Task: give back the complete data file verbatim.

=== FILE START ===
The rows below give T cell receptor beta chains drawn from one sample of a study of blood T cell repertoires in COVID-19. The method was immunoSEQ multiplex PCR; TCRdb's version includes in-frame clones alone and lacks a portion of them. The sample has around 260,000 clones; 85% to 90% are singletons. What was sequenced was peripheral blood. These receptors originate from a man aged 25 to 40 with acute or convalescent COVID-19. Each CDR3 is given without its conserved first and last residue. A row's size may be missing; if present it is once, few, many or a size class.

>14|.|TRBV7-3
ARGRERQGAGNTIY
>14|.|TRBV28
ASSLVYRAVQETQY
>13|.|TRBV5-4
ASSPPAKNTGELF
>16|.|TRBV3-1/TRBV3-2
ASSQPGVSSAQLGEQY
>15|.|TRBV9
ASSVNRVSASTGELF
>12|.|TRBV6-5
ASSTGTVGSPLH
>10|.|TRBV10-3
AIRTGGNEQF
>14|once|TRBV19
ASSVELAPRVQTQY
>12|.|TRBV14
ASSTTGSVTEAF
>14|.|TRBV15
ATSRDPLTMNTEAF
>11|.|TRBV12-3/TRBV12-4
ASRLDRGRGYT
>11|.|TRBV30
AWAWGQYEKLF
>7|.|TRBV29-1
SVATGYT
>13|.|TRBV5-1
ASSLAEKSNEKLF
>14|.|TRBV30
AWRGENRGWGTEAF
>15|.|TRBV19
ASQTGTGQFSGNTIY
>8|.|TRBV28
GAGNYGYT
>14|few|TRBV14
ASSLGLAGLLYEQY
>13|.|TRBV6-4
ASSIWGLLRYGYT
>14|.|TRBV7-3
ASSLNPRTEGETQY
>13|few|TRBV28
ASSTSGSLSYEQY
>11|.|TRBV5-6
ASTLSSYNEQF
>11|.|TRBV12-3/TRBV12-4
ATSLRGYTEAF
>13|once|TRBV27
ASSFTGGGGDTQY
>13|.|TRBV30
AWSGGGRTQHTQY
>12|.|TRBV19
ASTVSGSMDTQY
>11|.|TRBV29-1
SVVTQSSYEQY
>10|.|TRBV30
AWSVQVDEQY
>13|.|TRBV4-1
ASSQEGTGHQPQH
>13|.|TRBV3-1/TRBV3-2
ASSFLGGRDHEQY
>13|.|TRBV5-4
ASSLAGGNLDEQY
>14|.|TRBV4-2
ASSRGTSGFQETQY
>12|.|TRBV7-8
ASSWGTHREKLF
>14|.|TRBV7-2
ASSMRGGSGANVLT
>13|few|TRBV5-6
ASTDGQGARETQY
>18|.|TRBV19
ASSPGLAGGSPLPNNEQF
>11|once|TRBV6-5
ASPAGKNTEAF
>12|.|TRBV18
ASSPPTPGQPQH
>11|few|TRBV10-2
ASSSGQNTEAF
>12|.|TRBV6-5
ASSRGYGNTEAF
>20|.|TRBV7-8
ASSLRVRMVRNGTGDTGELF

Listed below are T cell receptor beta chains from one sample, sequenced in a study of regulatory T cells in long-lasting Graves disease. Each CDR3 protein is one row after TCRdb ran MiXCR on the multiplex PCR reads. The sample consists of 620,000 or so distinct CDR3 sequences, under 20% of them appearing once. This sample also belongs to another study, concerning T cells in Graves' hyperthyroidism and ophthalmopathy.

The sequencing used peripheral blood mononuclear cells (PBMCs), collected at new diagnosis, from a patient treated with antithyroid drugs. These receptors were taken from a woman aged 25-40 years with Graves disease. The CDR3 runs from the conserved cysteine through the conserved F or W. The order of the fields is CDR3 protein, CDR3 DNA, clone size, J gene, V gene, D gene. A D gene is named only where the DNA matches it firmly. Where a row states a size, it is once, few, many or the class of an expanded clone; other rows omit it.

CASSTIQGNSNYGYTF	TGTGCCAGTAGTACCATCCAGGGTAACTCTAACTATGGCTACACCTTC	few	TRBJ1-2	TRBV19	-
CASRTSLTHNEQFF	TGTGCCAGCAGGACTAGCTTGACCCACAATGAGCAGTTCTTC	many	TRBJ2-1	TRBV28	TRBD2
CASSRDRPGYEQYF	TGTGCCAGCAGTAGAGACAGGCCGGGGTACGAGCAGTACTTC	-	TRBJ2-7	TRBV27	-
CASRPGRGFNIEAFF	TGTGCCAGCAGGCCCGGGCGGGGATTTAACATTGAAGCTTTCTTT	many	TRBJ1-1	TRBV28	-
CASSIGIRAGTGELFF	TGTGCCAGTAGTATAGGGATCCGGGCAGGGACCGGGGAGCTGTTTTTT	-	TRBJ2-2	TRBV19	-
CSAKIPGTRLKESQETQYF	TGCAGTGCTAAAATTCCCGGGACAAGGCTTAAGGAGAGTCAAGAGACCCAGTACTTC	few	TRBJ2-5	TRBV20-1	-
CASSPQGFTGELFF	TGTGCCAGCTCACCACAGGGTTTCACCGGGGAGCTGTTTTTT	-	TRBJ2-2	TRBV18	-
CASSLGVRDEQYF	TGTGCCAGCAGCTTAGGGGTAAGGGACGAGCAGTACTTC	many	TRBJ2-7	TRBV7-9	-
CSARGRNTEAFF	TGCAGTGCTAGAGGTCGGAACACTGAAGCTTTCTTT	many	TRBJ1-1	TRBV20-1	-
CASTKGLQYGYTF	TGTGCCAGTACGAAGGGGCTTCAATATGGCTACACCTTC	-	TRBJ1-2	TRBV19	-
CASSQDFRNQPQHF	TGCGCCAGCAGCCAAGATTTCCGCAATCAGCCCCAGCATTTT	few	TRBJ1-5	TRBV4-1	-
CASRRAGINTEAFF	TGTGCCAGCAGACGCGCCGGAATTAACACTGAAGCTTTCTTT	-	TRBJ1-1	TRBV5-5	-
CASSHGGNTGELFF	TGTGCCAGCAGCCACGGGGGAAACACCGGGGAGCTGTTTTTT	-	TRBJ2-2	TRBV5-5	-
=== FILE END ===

The rows below give T cell receptor beta chains drawn from one sample of a study of blood T cell repertoires in COVID-19. The method was immunoSEQ multiplex PCR; TCRdb's version includes in-frame clones alone and lacks a portion of them. The sample has around 260,000 clones; 85% to 90% are singletons. What was sequenced was peripheral blood. These receptors originate from a man aged 25 to 40 with acute or convalescent COVID-19. Each CDR3 is given without its conserved first and last residue. A row's size may be missing; if present it is once, few, many or a size class.

>14|.|TRBV7-3
ARGRERQGAGNTIY
>14|.|TRBV28
ASSLVYRAVQETQY
>13|.|TRBV5-4
ASSPPAKNTGELF
>16|.|TRBV3-1/TRBV3-2
ASSQPGVSSAQLGEQY
>15|.|TRBV9
ASSVNRVSASTGELF
>12|.|TRBV6-5
ASSTGTVGSPLH
>10|.|TRBV10-3
AIRTGGNEQF
>14|once|TRBV19
ASSVELAPRVQTQY
>12|.|TRBV14
ASSTTGSVTEAF
>14|.|TRBV15
ATSRDPLTMNTEAF
>11|.|TRBV12-3/TRBV12-4
ASRLDRGRGYT
>11|.|TRBV30
AWAWGQYEKLF
>7|.|TRBV29-1
SVATGYT
>13|.|TRBV5-1
ASSLAEKSNEKLF
>14|.|TRBV30
AWRGENRGWGTEAF
>15|.|TRBV19
ASQTGTGQFSGNTIY
>8|.|TRBV28
GAGNYGYT
>14|few|TRBV14
ASSLGLAGLLYEQY
>13|.|TRBV6-4
ASSIWGLLRYGYT
>14|.|TRBV7-3
ASSLNPRTEGETQY
>13|few|TRBV28
ASSTSGSLSYEQY
>11|.|TRBV5-6
ASTLSSYNEQF
>11|.|TRBV12-3/TRBV12-4
ATSLRGYTEAF
>13|once|TRBV27
ASSFTGGGGDTQY
>13|.|TRBV30
AWSGGGRTQHTQY
>12|.|TRBV19
ASTVSGSMDTQY
>11|.|TRBV29-1
SVVTQSSYEQY
>10|.|TRBV30
AWSVQVDEQY
>13|.|TRBV4-1
ASSQEGTGHQPQH
>13|.|TRBV3-1/TRBV3-2
ASSFLGGRDHEQY
>13|.|TRBV5-4
ASSLAGGNLDEQY
>14|.|TRBV4-2
ASSRGTSGFQETQY
>12|.|TRBV7-8
ASSWGTHREKLF
>14|.|TRBV7-2
ASSMRGGSGANVLT
>13|few|TRBV5-6
ASTDGQGARETQY
>18|.|TRBV19
ASSPGLAGGSPLPNNEQF
>11|once|TRBV6-5
ASPAGKNTEAF
>12|.|TRBV18
ASSPPTPGQPQH
>11|few|TRBV10-2
ASSSGQNTEAF
>12|.|TRBV6-5
ASSRGYGNTEAF
>20|.|TRBV7-8
ASSLRVRMVRNGTGDTGELF

Listed below are T cell receptor beta chains from one sample, sequenced in a study of regulatory T cells in long-lasting Graves disease. Each CDR3 protein is one row after TCRdb ran MiXCR on the multiplex PCR reads. The sample consists of 620,000 or so distinct CDR3 sequences, under 20% of them appearing once. This sample also belongs to another study, concerning T cells in Graves' hyperthyroidism and ophthalmopathy.

The sequencing used peripheral blood mononuclear cells (PBMCs), collected at new diagnosis, from a patient treated with antithyroid drugs. These receptors were taken from a woman aged 25-40 years with Graves disease. The CDR3 runs from the conserved cysteine through the conserved F or W. The order of the fields is CDR3 protein, CDR3 DNA, clone size, J gene, V gene, D gene. A D gene is named only where the DNA matches it firmly. Where a row states a size, it is once, few, many or the class of an expanded clone; other rows omit it.

CASSTIQGNSNYGYTF	TGTGCCAGTAGTACCATCCAGGGTAACTCTAACTATGGCTACACCTTC	few	TRBJ1-2	TRBV19	-
CASRTSLTHNEQFF	TGTGCCAGCAGGACTAGCTTGACCCACAATGAGCAGTTCTTC	many	TRBJ2-1	TRBV28	TRBD2
CASSRDRPGYEQYF	TGTGCCAGCAGTAGAGACAGGCCGGGGTACGAGCAGTACTTC	-	TRBJ2-7	TRBV27	-
CASRPGRGFNIEAFF	TGTGCCAGCAGGCCCGGGCGGGGATTTAACATTGAAGCTTTCTTT	many	TRBJ1-1	TRBV28	-
CASSIGIRAGTGELFF	TGTGCCAGTAGTATAGGGATCCGGGCAGGGACCGGGGAGCTGTTTTTT	-	TRBJ2-2	TRBV19	-
CSAKIPGTRLKESQETQYF	TGCAGTGCTAAAATTCCCGGGACAAGGCTTAAGGAGAGTCAAGAGACCCAGTACTTC	few	TRBJ2-5	TRBV20-1	-
CASSPQGFTGELFF	TGTGCCAGCTCACCACAGGGTTTCACCGGGGAGCTGTTTTTT	-	TRBJ2-2	TRBV18	-
CASSLGVRDEQYF	TGTGCCAGCAGCTTAGGGGTAAGGGACGAGCAGTACTTC	many	TRBJ2-7	TRBV7-9	-
CSARGRNTEAFF	TGCAGTGCTAGAGGTCGGAACACTGAAGCTTTCTTT	many	TRBJ1-1	TRBV20-1	-
CASTKGLQYGYTF	TGTGCCAGTACGAAGGGGCTTCAATATGGCTACACCTTC	-	TRBJ1-2	TRBV19	-
CASSQDFRNQPQHF	TGCGCCAGCAGCCAAGATTTCCGCAATCAGCCCCAGCATTTT	few	TRBJ1-5	TRBV4-1	-
CASRRAGINTEAFF	TGTGCCAGCAGACGCGCCGGAATTAACACTGAAGCTTTCTTT	-	TRBJ1-1	TRBV5-5	-
CASSHGGNTGELFF	TGTGCCAGCAGCCACGGGGGAAACACCGGGGAGCTGTTTTTT	-	TRBJ2-2	TRBV5-5	-